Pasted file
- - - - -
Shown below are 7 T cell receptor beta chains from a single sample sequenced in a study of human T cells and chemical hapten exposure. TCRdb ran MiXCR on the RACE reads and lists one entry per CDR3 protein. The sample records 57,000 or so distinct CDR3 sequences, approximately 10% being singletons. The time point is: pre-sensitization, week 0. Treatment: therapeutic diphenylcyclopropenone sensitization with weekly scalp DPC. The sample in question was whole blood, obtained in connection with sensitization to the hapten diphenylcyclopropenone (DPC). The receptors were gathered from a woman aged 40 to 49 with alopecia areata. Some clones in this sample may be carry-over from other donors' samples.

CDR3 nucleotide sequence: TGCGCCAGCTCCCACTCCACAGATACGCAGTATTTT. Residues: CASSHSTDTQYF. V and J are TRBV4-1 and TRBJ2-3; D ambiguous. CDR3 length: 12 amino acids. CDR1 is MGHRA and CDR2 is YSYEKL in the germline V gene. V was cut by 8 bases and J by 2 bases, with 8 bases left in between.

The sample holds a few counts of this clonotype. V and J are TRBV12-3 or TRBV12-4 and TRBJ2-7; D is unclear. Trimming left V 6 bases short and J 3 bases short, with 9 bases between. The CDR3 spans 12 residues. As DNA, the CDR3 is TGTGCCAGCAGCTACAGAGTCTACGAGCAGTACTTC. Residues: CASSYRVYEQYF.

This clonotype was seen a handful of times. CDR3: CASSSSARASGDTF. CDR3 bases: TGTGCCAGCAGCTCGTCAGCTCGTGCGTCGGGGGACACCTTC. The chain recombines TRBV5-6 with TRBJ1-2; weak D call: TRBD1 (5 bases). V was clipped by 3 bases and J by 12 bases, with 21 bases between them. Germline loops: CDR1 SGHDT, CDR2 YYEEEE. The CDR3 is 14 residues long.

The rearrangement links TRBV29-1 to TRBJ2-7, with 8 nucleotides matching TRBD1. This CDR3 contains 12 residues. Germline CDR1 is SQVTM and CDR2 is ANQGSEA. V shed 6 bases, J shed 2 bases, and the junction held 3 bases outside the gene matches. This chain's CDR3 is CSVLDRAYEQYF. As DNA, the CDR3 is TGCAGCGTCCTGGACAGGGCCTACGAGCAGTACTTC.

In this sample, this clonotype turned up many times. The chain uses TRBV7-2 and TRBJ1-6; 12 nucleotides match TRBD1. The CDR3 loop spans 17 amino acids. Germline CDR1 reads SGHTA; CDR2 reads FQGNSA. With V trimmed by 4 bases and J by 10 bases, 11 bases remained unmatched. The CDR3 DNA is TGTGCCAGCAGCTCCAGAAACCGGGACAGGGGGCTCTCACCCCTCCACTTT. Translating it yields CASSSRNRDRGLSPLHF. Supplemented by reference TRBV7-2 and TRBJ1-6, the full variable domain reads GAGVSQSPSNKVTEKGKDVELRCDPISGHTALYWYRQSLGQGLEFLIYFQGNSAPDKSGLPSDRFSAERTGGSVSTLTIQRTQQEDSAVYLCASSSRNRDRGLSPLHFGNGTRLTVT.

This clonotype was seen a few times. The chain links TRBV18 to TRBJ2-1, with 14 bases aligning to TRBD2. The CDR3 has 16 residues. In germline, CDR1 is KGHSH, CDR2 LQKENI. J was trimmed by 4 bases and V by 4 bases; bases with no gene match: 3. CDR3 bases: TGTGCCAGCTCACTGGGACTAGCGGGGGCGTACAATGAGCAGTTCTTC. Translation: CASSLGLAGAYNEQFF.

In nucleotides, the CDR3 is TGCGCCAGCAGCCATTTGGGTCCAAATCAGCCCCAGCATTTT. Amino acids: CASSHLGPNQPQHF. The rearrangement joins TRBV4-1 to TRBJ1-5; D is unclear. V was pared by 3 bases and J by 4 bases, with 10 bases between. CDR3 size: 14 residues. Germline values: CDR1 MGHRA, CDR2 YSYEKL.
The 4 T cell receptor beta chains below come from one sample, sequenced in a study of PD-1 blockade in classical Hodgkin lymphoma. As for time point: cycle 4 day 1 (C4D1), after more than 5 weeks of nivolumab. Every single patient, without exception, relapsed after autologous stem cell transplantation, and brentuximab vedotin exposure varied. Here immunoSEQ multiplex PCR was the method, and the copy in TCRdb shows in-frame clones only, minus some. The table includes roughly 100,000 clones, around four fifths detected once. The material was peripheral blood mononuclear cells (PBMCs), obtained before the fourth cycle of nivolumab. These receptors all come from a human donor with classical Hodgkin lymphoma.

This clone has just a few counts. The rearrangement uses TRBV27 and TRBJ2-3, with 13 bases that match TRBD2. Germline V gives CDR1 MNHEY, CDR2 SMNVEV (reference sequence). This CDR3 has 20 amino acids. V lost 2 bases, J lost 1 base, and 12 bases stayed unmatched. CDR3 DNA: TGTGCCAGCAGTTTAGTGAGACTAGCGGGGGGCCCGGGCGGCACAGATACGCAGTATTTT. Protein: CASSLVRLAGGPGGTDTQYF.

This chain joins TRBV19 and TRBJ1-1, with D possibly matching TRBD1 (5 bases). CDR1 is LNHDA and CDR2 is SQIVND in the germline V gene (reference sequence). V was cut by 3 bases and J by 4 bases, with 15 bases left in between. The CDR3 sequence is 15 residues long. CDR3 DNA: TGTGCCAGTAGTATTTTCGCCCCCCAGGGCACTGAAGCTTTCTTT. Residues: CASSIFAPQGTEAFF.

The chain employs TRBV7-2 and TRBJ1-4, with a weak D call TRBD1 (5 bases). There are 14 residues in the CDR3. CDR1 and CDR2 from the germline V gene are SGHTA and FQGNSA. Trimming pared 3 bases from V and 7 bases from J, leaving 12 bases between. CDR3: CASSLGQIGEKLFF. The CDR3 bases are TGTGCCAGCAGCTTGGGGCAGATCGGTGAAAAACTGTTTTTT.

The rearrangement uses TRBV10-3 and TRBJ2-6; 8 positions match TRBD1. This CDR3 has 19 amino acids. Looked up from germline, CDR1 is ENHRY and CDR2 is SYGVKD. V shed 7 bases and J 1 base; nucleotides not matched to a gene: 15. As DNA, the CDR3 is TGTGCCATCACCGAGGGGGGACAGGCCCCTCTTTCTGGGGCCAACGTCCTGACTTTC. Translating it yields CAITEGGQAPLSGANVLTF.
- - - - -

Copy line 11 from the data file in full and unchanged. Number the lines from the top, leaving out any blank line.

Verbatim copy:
This chain joins TRBV19 and TRBJ1-1, with D possibly matching TRBD1 (5 bases). CDR1 is LNHDA and CDR2 is SQIVND in the germline V gene (reference sequence). V was cut by 3 bases and J by 4 bases, with 15 bases left in between. The CDR3 sequence is 15 residues long. CDR3 DNA: TGTGCCAGTAGTATTTTCGCCCCCCAGGGCACTGAAGCTTTCTTT. Residues: CASSIFAPQGTEAFF.